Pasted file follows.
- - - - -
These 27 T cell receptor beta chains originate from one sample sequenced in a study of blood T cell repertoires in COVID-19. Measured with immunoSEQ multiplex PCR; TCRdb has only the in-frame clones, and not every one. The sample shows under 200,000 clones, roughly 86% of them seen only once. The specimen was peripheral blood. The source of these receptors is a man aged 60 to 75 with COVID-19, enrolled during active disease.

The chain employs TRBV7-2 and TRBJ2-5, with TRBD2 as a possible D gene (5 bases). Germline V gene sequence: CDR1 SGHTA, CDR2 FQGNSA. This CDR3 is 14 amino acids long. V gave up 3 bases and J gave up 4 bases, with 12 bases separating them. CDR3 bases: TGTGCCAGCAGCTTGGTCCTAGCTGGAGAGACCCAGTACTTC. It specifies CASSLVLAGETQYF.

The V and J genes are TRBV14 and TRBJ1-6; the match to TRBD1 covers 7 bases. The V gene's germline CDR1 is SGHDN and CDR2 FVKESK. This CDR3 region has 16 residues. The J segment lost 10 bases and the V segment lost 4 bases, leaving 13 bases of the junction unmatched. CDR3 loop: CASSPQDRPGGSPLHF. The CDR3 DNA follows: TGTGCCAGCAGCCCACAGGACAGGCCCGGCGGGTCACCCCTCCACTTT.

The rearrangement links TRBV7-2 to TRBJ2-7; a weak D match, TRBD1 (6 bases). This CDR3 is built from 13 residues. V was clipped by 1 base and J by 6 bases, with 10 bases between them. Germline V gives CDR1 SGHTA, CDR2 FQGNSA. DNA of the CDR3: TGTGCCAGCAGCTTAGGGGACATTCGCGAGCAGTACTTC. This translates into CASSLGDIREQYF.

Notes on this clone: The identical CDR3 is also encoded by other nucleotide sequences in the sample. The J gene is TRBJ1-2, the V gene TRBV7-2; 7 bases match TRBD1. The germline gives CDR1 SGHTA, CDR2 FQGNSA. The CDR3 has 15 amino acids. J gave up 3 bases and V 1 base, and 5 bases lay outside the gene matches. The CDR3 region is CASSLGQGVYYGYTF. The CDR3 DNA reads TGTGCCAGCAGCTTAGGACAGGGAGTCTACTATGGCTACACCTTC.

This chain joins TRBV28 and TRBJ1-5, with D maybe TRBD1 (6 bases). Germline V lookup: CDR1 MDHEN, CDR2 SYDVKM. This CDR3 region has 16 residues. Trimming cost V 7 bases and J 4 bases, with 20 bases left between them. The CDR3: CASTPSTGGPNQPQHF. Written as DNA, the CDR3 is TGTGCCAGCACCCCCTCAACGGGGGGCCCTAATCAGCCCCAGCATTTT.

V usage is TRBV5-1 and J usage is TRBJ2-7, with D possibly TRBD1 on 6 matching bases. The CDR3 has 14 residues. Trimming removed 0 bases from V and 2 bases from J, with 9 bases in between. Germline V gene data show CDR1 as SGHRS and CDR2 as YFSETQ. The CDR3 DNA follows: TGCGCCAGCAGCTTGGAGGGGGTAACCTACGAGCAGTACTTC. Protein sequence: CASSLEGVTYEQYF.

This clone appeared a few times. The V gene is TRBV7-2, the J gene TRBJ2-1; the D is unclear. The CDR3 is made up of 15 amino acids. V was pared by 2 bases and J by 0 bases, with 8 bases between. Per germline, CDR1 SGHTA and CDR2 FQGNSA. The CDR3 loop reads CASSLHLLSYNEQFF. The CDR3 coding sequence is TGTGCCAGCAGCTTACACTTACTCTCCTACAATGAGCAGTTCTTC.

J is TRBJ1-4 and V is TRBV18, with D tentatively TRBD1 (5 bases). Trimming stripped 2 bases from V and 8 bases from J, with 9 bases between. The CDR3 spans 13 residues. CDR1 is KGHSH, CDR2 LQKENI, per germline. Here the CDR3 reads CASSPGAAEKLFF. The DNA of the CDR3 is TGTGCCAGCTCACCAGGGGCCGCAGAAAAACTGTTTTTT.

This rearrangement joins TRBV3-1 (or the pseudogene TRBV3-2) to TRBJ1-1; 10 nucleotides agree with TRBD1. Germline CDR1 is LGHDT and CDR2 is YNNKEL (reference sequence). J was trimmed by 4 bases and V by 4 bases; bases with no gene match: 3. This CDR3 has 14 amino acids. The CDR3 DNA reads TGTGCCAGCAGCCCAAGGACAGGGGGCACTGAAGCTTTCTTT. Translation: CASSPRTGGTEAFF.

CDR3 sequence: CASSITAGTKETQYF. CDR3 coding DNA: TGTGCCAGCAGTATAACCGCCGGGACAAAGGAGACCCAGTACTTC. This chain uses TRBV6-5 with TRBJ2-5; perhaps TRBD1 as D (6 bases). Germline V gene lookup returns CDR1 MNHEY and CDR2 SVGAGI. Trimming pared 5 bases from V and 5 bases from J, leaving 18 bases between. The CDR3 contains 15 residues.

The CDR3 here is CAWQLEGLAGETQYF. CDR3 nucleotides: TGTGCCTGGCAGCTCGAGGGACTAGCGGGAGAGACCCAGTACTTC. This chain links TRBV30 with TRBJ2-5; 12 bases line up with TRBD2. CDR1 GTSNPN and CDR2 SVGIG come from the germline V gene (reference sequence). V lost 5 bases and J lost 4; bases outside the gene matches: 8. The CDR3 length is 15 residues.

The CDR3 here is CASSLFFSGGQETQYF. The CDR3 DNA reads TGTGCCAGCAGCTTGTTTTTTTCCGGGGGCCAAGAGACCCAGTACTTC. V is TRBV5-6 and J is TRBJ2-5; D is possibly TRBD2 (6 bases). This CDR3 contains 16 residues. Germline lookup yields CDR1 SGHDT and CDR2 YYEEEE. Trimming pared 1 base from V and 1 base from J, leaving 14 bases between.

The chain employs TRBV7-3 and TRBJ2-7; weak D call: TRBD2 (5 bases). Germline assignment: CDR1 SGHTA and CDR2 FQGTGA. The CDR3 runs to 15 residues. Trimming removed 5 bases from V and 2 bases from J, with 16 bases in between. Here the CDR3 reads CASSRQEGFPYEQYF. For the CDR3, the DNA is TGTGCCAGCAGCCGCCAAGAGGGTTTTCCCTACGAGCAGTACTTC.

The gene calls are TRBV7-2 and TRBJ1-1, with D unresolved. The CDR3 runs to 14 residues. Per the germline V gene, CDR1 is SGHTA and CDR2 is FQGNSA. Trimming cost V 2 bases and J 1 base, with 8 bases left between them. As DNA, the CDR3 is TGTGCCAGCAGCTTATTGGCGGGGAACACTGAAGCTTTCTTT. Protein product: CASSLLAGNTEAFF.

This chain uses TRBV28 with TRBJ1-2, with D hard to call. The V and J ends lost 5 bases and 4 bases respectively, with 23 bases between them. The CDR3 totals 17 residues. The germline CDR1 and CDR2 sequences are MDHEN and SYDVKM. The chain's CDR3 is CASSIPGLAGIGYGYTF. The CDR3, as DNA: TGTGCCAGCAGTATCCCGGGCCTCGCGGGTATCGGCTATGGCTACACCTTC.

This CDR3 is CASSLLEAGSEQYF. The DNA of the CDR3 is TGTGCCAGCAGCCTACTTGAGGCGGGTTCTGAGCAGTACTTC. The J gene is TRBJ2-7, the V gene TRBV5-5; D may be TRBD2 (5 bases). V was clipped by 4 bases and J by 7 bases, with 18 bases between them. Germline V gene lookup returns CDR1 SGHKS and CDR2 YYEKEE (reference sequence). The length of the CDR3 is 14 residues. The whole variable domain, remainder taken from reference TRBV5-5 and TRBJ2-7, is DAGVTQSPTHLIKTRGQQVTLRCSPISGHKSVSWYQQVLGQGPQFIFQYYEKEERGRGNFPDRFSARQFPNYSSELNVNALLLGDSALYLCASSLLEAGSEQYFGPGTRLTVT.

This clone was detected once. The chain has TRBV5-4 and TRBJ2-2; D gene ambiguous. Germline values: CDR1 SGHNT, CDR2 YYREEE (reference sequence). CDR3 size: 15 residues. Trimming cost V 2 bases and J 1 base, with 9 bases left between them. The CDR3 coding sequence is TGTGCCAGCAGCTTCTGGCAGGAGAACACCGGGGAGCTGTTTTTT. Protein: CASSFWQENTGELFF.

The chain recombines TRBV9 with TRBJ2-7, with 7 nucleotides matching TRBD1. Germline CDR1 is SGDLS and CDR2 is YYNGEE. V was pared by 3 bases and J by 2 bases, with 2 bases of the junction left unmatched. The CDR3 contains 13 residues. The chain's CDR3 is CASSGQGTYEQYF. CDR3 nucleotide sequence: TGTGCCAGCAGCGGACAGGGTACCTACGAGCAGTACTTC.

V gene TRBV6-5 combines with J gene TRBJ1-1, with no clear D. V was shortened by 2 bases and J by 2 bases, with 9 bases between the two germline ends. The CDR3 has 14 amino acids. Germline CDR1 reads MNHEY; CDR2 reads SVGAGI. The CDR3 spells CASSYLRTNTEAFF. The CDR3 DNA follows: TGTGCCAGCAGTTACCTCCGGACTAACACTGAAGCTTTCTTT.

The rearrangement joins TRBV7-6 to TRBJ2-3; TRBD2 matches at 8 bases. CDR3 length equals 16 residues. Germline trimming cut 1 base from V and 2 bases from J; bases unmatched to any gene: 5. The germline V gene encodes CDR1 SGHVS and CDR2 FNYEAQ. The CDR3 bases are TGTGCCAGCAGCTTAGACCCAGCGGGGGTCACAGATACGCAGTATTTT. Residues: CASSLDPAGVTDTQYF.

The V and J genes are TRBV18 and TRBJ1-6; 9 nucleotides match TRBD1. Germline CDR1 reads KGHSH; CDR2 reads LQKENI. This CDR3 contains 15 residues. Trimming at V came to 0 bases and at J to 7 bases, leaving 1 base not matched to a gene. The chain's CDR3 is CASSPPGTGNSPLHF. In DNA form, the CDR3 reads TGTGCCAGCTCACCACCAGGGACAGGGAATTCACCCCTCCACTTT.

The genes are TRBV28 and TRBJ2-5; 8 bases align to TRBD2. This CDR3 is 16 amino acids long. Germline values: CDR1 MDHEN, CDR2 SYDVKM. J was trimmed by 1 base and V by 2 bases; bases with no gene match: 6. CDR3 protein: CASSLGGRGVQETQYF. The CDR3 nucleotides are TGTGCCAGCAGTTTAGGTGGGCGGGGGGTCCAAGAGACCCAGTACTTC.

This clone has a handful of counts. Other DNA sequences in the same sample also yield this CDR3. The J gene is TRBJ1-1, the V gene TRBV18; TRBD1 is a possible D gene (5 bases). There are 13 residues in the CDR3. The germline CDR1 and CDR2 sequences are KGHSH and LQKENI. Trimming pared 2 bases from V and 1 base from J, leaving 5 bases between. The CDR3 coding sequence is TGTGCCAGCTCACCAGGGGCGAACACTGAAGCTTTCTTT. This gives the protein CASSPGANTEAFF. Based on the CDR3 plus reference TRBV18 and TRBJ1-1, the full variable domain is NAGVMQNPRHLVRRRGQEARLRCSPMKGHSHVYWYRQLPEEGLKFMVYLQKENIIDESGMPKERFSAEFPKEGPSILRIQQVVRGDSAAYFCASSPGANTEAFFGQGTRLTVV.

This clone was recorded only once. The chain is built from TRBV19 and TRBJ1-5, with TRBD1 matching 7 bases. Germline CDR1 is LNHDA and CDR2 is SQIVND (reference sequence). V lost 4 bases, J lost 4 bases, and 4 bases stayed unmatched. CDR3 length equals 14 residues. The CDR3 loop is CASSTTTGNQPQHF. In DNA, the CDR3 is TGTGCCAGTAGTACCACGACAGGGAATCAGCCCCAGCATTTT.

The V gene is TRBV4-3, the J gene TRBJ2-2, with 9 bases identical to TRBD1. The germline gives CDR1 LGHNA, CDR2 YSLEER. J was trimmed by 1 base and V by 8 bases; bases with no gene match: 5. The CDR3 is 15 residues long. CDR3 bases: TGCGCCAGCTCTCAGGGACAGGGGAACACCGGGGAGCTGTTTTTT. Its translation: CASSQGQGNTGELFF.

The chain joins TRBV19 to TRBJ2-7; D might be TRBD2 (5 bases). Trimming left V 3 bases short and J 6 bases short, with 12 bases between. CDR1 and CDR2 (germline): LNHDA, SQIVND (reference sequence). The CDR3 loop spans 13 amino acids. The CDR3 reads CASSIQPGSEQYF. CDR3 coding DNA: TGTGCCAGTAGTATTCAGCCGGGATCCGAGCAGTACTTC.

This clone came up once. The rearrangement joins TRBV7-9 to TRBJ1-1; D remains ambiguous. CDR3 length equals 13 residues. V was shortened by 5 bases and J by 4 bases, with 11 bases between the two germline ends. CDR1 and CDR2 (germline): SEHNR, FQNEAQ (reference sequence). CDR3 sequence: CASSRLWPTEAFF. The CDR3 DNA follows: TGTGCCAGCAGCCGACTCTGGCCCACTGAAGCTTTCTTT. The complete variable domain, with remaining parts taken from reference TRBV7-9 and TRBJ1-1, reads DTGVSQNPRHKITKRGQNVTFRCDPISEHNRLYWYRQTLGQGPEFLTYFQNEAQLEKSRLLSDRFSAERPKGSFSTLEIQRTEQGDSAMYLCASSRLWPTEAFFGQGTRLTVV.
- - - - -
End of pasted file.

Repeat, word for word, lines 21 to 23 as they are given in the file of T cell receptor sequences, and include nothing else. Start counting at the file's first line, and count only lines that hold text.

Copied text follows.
The rearrangement joins TRBV7-6 to TRBJ2-3; TRBD2 matches at 8 bases. CDR3 length equals 16 residues. Germline trimming cut 1 base from V and 2 bases from J; bases unmatched to any gene: 5. The germline V gene encodes CDR1 SGHVS and CDR2 FNYEAQ. The CDR3 bases are TGTGCCAGCAGCTTAGACCCAGCGGGGGTCACAGATACGCAGTATTTT. Residues: CASSLDPAGVTDTQYF.

The V and J genes are TRBV18 and TRBJ1-6; 9 nucleotides match TRBD1. Germline CDR1 reads KGHSH; CDR2 reads LQKENI. This CDR3 contains 15 residues. Trimming at V came to 0 bases and at J to 7 bases, leaving 1 base not matched to a gene. The chain's CDR3 is CASSPPGTGNSPLHF. In DNA form, the CDR3 reads TGTGCCAGCTCACCACCAGGGACAGGGAATTCACCCCTCCACTTT.

The genes are TRBV28 and TRBJ2-5; 8 bases align to TRBD2. This CDR3 is 16 amino acids long. Germline values: CDR1 MDHEN, CDR2 SYDVKM. J was trimmed by 1 base and V by 2 bases; bases with no gene match: 6. CDR3 protein: CASSLGGRGVQETQYF. The CDR3 nucleotides are TGTGCCAGCAGTTTAGGTGGGCGGGGGGTCCAAGAGACCCAGTACTTC.